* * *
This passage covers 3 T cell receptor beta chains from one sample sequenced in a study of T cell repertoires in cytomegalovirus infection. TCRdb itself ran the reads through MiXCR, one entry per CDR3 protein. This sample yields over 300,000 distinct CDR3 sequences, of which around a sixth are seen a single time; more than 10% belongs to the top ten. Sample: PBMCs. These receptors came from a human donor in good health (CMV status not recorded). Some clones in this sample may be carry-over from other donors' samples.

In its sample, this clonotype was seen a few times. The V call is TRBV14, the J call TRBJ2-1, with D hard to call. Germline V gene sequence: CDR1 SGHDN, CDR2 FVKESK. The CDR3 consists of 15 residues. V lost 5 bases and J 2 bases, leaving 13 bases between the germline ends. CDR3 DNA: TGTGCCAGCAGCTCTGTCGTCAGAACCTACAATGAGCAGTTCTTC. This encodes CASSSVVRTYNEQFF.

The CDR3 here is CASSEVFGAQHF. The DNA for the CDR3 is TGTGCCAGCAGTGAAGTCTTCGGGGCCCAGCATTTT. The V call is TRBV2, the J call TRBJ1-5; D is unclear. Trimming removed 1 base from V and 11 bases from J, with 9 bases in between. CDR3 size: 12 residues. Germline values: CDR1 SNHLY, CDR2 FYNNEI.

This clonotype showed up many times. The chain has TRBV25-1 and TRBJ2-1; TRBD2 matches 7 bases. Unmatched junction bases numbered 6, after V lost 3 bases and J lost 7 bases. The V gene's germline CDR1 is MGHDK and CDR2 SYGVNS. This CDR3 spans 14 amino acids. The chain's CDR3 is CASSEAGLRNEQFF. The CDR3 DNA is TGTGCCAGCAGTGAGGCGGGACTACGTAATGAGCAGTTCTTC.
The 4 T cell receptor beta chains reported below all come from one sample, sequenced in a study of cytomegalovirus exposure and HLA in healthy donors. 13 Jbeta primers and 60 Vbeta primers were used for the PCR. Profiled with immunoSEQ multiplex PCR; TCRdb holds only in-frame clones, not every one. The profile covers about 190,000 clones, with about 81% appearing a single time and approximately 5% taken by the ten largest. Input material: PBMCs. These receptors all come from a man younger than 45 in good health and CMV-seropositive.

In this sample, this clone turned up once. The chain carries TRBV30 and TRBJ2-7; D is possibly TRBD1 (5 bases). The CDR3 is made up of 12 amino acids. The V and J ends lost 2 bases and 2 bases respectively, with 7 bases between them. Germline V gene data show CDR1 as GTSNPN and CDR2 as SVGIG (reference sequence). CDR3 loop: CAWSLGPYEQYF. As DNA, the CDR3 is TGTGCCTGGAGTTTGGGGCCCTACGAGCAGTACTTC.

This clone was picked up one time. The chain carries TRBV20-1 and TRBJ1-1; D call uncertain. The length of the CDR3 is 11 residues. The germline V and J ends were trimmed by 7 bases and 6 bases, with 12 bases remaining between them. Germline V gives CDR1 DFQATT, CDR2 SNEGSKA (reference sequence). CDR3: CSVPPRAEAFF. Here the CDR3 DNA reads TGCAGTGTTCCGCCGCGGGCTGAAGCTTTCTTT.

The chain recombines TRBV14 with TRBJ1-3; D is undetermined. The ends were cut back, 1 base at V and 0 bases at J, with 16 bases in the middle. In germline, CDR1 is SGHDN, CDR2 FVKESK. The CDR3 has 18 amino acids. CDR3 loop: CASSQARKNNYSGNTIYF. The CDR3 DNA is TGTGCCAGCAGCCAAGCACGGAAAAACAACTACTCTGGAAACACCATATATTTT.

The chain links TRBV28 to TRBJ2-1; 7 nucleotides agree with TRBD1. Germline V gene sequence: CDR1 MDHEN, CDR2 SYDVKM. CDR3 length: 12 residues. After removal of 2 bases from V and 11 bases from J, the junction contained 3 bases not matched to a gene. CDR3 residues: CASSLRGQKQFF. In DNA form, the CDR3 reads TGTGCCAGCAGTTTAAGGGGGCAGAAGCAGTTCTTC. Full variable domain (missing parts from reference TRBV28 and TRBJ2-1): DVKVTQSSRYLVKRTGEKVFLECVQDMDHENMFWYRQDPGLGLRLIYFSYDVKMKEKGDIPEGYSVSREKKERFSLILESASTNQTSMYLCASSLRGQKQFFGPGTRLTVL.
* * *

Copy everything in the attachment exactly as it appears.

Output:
This passage covers 3 T cell receptor beta chains from one sample sequenced in a study of T cell repertoires in cytomegalovirus infection. TCRdb itself ran the reads through MiXCR, one entry per CDR3 protein. This sample yields over 300,000 distinct CDR3 sequences, of which around a sixth are seen a single time; more than 10% belongs to the top ten. Sample: PBMCs. These receptors came from a human donor in good health (CMV status not recorded). Some clones in this sample may be carry-over from other donors' samples.

In its sample, this clonotype was seen a few times. The V call is TRBV14, the J call TRBJ2-1, with D hard to call. Germline V gene sequence: CDR1 SGHDN, CDR2 FVKESK. The CDR3 consists of 15 residues. V lost 5 bases and J 2 bases, leaving 13 bases between the germline ends. CDR3 DNA: TGTGCCAGCAGCTCTGTCGTCAGAACCTACAATGAGCAGTTCTTC. This encodes CASSSVVRTYNEQFF.

The CDR3 here is CASSEVFGAQHF. The DNA for the CDR3 is TGTGCCAGCAGTGAAGTCTTCGGGGCCCAGCATTTT. The V call is TRBV2, the J call TRBJ1-5; D is unclear. Trimming removed 1 base from V and 11 bases from J, with 9 bases in between. CDR3 size: 12 residues. Germline values: CDR1 SNHLY, CDR2 FYNNEI.

This clonotype showed up many times. The chain has TRBV25-1 and TRBJ2-1; TRBD2 matches 7 bases. Unmatched junction bases numbered 6, after V lost 3 bases and J lost 7 bases. The V gene's germline CDR1 is MGHDK and CDR2 SYGVNS. This CDR3 spans 14 amino acids. The chain's CDR3 is CASSEAGLRNEQFF. The CDR3 DNA is TGTGCCAGCAGTGAGGCGGGACTACGTAATGAGCAGTTCTTC.
The 4 T cell receptor beta chains reported below all come from one sample, sequenced in a study of cytomegalovirus exposure and HLA in healthy donors. 13 Jbeta primers and 60 Vbeta primers were used for the PCR. Profiled with immunoSEQ multiplex PCR; TCRdb holds only in-frame clones, not every one. The profile covers about 190,000 clones, with about 81% appearing a single time and approximately 5% taken by the ten largest. Input material: PBMCs. These receptors all come from a man younger than 45 in good health and CMV-seropositive.

In this sample, this clone turned up once. The chain carries TRBV30 and TRBJ2-7; D is possibly TRBD1 (5 bases). The CDR3 is made up of 12 amino acids. The V and J ends lost 2 bases and 2 bases respectively, with 7 bases between them. Germline V gene data show CDR1 as GTSNPN and CDR2 as SVGIG (reference sequence). CDR3 loop: CAWSLGPYEQYF. As DNA, the CDR3 is TGTGCCTGGAGTTTGGGGCCCTACGAGCAGTACTTC.

This clone was picked up one time. The chain carries TRBV20-1 and TRBJ1-1; D call uncertain. The length of the CDR3 is 11 residues. The germline V and J ends were trimmed by 7 bases and 6 bases, with 12 bases remaining between them. Germline V gives CDR1 DFQATT, CDR2 SNEGSKA (reference sequence). CDR3: CSVPPRAEAFF. Here the CDR3 DNA reads TGCAGTGTTCCGCCGCGGGCTGAAGCTTTCTTT.

The chain recombines TRBV14 with TRBJ1-3; D is undetermined. The ends were cut back, 1 base at V and 0 bases at J, with 16 bases in the middle. In germline, CDR1 is SGHDN, CDR2 FVKESK. The CDR3 has 18 amino acids. CDR3 loop: CASSQARKNNYSGNTIYF. The CDR3 DNA is TGTGCCAGCAGCCAAGCACGGAAAAACAACTACTCTGGAAACACCATATATTTT.

The chain links TRBV28 to TRBJ2-1; 7 nucleotides agree with TRBD1. Germline V gene sequence: CDR1 MDHEN, CDR2 SYDVKM. CDR3 length: 12 residues. After removal of 2 bases from V and 11 bases from J, the junction contained 3 bases not matched to a gene. CDR3 residues: CASSLRGQKQFF. In DNA form, the CDR3 reads TGTGCCAGCAGTTTAAGGGGGCAGAAGCAGTTCTTC. Full variable domain (missing parts from reference TRBV28 and TRBJ2-1): DVKVTQSSRYLVKRTGEKVFLECVQDMDHENMFWYRQDPGLGLRLIYFSYDVKMKEKGDIPEGYSVSREKKERFSLILESASTNQTSMYLCASSLRGQKQFFGPGTRLTVL.